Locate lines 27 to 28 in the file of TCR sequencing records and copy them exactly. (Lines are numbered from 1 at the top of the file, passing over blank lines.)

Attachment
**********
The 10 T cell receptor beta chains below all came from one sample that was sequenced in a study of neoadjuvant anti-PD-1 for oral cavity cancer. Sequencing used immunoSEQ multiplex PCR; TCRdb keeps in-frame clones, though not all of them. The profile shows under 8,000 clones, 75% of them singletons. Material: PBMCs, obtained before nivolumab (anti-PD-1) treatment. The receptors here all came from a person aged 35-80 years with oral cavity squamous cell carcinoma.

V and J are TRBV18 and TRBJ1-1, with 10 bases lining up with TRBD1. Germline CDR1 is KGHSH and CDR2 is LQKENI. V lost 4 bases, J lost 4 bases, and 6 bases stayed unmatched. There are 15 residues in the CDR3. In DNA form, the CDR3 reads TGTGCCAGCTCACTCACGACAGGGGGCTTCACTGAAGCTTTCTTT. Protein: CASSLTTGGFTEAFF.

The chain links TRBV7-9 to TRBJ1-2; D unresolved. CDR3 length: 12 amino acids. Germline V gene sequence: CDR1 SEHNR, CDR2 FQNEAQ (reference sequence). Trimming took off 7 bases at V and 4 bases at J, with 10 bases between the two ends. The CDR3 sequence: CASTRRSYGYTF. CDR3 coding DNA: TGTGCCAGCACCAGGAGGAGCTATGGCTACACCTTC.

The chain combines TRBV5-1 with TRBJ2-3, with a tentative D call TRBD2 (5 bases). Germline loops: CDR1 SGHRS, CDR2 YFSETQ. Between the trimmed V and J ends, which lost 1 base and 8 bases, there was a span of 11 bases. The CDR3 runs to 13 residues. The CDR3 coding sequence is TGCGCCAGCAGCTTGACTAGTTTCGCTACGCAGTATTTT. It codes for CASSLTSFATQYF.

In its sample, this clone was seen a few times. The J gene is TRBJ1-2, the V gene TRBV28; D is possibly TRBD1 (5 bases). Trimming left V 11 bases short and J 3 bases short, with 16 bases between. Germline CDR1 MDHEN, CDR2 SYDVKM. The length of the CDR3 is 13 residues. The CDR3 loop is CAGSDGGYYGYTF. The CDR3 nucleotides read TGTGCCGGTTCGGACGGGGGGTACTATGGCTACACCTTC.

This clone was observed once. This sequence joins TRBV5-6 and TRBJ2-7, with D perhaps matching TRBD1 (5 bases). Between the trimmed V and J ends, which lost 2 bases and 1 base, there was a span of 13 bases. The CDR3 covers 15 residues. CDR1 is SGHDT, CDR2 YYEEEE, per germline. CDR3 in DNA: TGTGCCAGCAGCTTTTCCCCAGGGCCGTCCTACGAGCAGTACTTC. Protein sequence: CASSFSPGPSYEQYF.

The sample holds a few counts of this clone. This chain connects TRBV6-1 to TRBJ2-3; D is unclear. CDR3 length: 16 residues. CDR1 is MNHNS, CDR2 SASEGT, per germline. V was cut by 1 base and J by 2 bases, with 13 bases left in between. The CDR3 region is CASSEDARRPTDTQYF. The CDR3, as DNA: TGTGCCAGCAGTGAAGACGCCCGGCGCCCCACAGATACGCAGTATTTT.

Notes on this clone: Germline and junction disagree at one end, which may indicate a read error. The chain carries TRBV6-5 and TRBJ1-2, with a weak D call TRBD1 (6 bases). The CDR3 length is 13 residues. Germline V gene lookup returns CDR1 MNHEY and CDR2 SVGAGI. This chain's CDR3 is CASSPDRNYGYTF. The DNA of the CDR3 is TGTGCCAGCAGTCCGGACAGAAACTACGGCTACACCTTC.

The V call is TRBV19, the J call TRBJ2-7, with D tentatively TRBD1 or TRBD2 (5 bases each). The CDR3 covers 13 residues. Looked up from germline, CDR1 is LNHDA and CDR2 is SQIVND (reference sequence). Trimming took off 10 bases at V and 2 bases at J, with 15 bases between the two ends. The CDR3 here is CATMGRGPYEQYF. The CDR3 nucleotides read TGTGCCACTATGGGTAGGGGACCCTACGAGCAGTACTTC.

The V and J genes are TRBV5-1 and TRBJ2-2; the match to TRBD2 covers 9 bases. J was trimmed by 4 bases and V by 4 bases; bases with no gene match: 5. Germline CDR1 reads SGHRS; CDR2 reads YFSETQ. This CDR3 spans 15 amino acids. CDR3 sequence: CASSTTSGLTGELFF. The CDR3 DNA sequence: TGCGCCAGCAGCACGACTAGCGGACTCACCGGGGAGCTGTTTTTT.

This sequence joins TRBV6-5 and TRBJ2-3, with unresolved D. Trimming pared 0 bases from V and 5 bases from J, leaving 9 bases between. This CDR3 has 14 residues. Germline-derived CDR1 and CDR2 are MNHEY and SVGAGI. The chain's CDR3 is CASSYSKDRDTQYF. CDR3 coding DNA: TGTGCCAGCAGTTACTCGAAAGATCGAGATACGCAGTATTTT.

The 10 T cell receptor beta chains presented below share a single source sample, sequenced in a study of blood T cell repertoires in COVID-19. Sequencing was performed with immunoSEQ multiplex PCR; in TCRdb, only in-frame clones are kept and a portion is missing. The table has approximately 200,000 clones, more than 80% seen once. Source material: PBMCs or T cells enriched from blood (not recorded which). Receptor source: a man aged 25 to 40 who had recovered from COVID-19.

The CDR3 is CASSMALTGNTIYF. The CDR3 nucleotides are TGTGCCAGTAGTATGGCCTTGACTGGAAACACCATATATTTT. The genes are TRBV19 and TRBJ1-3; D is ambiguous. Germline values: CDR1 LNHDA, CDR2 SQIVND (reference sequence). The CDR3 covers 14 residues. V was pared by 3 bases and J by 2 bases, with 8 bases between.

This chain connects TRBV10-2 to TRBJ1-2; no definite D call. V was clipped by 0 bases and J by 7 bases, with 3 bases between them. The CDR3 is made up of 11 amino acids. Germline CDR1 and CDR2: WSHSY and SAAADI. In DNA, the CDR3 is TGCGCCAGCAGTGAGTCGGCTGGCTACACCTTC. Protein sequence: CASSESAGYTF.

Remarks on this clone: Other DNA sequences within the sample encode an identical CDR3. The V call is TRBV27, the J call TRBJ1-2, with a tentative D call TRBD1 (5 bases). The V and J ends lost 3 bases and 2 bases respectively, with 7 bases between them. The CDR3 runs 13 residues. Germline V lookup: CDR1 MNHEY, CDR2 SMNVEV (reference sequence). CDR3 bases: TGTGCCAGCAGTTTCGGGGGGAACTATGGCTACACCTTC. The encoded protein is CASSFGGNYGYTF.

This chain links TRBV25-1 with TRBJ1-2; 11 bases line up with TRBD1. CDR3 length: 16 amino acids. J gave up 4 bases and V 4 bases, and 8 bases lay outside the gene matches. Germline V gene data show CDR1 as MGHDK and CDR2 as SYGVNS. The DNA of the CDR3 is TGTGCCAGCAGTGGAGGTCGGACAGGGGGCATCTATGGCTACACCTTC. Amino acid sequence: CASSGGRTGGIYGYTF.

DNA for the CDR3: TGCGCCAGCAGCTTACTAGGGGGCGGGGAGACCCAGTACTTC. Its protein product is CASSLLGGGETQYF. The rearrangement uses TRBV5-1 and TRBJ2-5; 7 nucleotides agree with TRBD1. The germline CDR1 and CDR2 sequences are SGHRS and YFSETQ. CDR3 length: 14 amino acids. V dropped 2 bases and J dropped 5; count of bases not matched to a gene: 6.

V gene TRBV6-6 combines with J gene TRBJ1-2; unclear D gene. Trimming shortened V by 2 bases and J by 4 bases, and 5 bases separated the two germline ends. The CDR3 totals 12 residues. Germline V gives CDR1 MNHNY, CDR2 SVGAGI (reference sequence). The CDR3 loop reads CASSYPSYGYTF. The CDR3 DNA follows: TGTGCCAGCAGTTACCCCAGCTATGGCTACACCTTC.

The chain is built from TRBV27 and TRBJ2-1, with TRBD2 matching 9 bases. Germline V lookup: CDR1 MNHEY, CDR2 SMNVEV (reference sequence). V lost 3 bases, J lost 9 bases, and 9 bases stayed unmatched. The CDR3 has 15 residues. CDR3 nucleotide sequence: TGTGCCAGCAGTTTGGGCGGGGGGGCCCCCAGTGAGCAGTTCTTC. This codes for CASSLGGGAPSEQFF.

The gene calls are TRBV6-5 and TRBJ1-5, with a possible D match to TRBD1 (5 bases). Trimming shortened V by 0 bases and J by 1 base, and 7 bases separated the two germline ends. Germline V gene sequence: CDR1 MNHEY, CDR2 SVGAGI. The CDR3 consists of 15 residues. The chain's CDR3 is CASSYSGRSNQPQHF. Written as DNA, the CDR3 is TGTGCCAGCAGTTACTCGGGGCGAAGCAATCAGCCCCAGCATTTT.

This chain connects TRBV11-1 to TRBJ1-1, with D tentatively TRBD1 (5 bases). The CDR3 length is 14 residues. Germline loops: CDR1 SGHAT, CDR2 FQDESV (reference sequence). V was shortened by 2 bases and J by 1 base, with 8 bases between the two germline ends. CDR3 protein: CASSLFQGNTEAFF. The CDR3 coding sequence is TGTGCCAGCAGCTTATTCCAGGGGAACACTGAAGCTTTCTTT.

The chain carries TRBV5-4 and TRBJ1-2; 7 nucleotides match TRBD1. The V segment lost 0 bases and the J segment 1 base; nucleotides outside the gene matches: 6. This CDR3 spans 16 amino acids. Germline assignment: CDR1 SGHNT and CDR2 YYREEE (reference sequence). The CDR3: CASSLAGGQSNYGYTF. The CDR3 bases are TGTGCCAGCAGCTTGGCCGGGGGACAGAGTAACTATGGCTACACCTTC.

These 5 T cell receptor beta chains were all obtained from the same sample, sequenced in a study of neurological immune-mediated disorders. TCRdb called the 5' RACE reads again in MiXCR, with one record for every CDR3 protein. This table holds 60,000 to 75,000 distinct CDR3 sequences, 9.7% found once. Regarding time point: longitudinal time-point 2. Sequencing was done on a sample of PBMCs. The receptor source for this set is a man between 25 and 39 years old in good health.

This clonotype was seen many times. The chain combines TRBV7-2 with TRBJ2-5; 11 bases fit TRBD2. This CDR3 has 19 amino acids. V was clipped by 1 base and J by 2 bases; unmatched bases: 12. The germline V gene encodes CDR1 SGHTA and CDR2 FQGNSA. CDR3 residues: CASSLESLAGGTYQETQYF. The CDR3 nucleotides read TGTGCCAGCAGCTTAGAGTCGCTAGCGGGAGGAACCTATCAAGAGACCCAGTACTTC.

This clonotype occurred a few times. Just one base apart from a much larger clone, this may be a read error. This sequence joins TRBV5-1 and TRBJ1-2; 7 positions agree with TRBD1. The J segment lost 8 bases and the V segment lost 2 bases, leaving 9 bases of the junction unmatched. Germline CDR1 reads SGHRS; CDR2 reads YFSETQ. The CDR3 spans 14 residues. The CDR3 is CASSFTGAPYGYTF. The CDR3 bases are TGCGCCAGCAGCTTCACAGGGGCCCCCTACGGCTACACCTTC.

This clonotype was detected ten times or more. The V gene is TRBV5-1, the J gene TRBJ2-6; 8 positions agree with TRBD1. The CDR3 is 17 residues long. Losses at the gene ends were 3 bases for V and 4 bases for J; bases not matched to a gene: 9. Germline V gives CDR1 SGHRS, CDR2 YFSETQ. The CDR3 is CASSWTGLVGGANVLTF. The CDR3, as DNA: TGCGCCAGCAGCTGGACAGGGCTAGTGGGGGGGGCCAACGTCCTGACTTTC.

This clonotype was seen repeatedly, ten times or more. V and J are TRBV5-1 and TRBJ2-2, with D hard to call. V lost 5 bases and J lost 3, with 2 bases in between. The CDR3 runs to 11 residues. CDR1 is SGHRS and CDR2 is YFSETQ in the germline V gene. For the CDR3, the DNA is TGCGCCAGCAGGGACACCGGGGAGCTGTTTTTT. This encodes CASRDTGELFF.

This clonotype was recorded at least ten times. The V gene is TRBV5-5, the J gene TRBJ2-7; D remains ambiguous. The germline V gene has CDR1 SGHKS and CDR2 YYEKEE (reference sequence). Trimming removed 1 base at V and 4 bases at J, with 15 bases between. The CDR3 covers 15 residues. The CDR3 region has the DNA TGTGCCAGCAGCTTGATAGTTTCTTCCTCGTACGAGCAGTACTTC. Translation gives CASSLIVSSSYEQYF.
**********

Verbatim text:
This clonotype was seen repeatedly, ten times or more. V and J are TRBV5-1 and TRBJ2-2, with D hard to call. V lost 5 bases and J lost 3, with 2 bases in between. The CDR3 runs to 11 residues. CDR1 is SGHRS and CDR2 is YFSETQ in the germline V gene. For the CDR3, the DNA is TGCGCCAGCAGGGACACCGGGGAGCTGTTTTTT. This encodes CASRDTGELFF.

This clonotype was recorded at least ten times. The V gene is TRBV5-5, the J gene TRBJ2-7; D remains ambiguous. The germline V gene has CDR1 SGHKS and CDR2 YYEKEE (reference sequence). Trimming removed 1 base at V and 4 bases at J, with 15 bases between. The CDR3 covers 15 residues. The CDR3 region has the DNA TGTGCCAGCAGCTTGATAGTTTCTTCCTCGTACGAGCAGTACTTC. Translation gives CASSLIVSSSYEQYF.